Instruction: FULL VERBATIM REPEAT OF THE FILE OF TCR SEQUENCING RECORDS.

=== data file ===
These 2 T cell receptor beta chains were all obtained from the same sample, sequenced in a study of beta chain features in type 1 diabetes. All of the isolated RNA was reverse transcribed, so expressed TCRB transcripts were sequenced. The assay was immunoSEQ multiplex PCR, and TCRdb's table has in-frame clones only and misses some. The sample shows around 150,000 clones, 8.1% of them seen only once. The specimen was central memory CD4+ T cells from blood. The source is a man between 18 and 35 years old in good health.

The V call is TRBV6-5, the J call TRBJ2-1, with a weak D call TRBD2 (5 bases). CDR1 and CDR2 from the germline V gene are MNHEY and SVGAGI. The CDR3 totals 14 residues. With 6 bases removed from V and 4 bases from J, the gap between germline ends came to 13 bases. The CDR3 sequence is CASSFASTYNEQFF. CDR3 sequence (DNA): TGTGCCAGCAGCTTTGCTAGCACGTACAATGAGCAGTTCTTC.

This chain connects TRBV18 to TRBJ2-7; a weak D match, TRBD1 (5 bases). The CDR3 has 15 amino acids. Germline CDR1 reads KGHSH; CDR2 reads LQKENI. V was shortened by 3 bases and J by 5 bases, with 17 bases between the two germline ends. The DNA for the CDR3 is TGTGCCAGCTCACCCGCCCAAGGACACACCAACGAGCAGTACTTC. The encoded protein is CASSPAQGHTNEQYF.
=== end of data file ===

These 2 T cell receptor beta chains were all obtained from the same sample, sequenced in a study of beta chain features in type 1 diabetes. All of the isolated RNA was reverse transcribed, so expressed TCRB transcripts were sequenced. The assay was immunoSEQ multiplex PCR, and TCRdb's table has in-frame clones only and misses some. The sample shows around 150,000 clones, 8.1% of them seen only once. The specimen was central memory CD4+ T cells from blood. The source is a man between 18 and 35 years old in good health.

The V call is TRBV6-5, the J call TRBJ2-1, with a weak D call TRBD2 (5 bases). CDR1 and CDR2 from the germline V gene are MNHEY and SVGAGI. The CDR3 totals 14 residues. With 6 bases removed from V and 4 bases from J, the gap between germline ends came to 13 bases. The CDR3 sequence is CASSFASTYNEQFF. CDR3 sequence (DNA): TGTGCCAGCAGCTTTGCTAGCACGTACAATGAGCAGTTCTTC.

This chain connects TRBV18 to TRBJ2-7; a weak D match, TRBD1 (5 bases). The CDR3 has 15 amino acids. Germline CDR1 reads KGHSH; CDR2 reads LQKENI. V was shortened by 3 bases and J by 5 bases, with 17 bases between the two germline ends. The DNA for the CDR3 is TGTGCCAGCTCACCCGCCCAAGGACACACCAACGAGCAGTACTTC. The encoded protein is CASSPAQGHTNEQYF.